Sunday, October 09, 2005

Persepolis 2: the asparagus of comic books!

Marjane Satrapi is an admirable person, as far as I can tell. Sure, she made some horrible choices, but she often didn't have much to choose from, and she was living in exile from everyone she loved, so it's not surprising that she might do silly things. She exhibited great strength in very difficult situations, and she was able to remake herself into an independent woman who didn't need to submit to society's oppressive standards.

She wrote about her experiences, too, in Persepolis 2: The Story of a Return, which was published by Pantheon Books last year and was recently reprinted. I had heard really good things about it, and I ordered it, and buzzed through it. I haven't read Persepolis, but evidently it goes over Satrapi's early life and her flight from Iran in the early 1980s. The sequel picks up in 1984 with Satrapi in Austria, living at a boarding school run by nuns. I'm not going to go over everything that happens to her, because why would I ruin it for you?, but suffice it to say that the West is not all she thought it would be, and she begins to think maybe she'd be better off in Iran. She does return to Iran, but the West's godless ways may have contaminated her forever!!!!

This is an important story. We rarely hear about the actual normal people in the Muslim world, and the women are even less noticeable. Satrapi shows us that beneath the veil and black clothing, these are people who have dreams and desires and rebel in their own small way against the Islamic fundamentalists running Iran. We also get a sense of the horror of the Iran-Iraq War, which ran from 1981 to 1988, as Satrapi shows us how the war has affected the people at home. Soldiers are currently dying in Iraq, and it affects the people whose relatives are serving there, but there has not been a war on our soil in well over a century, so we might not understand what it's like. Satrapi shows us how it has an impact on even the smallest things.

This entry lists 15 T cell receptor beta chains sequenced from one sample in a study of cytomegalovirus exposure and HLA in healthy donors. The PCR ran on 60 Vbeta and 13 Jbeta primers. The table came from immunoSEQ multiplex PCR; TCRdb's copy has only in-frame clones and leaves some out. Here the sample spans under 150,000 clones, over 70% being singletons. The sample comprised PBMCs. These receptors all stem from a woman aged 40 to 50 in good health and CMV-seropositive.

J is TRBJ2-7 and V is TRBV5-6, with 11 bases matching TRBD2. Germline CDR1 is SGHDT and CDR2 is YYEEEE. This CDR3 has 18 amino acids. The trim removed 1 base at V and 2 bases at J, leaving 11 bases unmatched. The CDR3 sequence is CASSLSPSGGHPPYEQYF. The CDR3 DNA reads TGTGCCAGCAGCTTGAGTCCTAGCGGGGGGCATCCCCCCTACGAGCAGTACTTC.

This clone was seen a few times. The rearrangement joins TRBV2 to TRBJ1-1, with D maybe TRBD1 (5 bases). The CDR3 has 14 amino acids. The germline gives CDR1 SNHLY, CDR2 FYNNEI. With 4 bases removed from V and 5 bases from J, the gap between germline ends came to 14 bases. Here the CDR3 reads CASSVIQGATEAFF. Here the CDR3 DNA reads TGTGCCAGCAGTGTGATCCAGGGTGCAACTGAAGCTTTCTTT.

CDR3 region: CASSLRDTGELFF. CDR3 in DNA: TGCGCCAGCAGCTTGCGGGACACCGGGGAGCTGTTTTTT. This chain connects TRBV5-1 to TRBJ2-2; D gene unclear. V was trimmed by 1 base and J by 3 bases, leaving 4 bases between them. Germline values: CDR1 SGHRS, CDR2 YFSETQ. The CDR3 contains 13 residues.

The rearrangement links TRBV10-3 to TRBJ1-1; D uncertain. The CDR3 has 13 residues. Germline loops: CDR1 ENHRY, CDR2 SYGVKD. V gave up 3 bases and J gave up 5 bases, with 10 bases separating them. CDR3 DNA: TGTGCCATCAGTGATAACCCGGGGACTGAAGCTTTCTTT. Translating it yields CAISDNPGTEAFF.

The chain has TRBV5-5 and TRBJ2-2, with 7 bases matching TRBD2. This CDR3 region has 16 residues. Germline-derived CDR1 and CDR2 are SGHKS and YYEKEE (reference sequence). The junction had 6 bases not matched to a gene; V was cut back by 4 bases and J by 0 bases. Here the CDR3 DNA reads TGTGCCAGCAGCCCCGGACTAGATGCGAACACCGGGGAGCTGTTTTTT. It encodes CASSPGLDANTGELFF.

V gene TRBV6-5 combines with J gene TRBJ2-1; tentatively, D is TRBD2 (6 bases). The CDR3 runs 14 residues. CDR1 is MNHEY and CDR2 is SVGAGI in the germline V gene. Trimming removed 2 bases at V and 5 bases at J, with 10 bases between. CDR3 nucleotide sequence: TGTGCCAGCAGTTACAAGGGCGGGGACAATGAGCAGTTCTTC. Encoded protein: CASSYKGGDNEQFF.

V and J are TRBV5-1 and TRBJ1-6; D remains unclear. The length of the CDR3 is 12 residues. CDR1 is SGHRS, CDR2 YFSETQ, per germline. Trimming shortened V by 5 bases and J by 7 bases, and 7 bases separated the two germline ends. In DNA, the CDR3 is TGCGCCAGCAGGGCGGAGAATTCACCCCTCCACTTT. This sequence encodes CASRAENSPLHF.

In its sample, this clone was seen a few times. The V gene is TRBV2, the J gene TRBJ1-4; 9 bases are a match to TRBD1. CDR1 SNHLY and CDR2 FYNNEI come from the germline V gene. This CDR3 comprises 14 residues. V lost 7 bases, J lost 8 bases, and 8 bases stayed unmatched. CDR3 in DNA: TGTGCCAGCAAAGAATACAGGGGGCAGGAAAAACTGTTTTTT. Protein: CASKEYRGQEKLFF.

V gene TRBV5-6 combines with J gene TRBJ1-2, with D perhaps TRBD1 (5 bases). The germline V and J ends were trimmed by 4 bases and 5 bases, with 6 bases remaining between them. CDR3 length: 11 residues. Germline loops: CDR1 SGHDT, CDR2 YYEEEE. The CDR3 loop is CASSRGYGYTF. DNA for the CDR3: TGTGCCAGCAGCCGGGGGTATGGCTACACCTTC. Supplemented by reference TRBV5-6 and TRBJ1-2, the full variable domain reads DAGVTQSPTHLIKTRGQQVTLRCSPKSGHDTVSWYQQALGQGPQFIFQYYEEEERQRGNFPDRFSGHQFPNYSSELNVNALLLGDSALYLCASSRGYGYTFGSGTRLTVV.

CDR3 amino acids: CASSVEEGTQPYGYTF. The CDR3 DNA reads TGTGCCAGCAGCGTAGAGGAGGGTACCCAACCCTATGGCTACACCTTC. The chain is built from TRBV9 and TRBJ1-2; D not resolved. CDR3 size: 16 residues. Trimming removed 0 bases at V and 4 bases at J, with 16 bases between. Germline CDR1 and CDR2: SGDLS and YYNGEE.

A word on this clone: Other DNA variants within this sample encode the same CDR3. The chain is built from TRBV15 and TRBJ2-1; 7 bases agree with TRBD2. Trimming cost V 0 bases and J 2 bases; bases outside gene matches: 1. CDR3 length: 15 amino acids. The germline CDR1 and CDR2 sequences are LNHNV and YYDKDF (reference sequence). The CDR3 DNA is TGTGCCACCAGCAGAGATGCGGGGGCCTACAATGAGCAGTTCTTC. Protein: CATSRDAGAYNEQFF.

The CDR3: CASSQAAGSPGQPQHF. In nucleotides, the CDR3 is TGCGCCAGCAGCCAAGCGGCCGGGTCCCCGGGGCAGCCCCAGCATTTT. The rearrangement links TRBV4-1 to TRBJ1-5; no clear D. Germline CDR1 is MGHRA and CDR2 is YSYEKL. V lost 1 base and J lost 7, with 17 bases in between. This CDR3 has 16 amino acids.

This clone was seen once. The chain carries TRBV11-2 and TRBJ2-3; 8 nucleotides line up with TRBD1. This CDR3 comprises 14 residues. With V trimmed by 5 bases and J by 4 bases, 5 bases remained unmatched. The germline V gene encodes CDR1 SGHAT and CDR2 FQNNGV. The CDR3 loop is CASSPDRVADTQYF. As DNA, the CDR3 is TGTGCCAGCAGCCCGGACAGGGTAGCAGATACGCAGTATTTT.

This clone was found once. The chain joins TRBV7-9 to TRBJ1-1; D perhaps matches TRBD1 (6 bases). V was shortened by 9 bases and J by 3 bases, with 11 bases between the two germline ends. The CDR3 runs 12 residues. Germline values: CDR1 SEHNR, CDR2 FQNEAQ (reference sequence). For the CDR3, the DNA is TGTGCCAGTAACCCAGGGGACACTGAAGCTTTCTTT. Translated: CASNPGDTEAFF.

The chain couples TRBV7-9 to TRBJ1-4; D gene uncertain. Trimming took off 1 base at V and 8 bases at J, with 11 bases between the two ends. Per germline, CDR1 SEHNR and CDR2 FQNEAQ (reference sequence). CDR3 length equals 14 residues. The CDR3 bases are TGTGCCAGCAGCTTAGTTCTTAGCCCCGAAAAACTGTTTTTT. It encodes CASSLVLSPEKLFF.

This is also, in its way, a coming-of-age story. Satrapi has to leave Iran to grow up, and in doing so, she is exposed to Western thought and doesn't always like it. She feels completely out of place in Europe, because she is Iranian and the people in the West think of her only as "the enemy," but when she returns to Iran, they consider her a Westerner, and she is out of place there. She tries to fit back in, but she feels herself banging against the walls that the Iranian ayotollahs have put in place. In the end, she can't stay in Iran, even though she still loves her family. The Story of a Return is, ultimately, about letting go of your past.

So why don't I like it more? It's good for you, after all. It's an important story that should be heard. Nobody is shot in the head, although there are depressing parts, but the depressing parts just serve to show how noble Satrapi's spirit is. They aren't gratuitous, in other words. But it's just ... ho hum. The problem, I think, is that Satrapi isn't a terribly good writer. I mean, this is her life she's writing about, which is compelling in itself, so the book is a fascinating read. But it's awfully expository. Satrapi doesn't attempt to create a story arc, she just writes her experiences down like it's a diary. There are some funny and wry sections, and Satrapi makes the occasional nice observation about human nature, but essentially, this is "Next I did this, then I did that ..." kind of storytelling. Like I said, it's intrinsically compelling, but the writing is weak.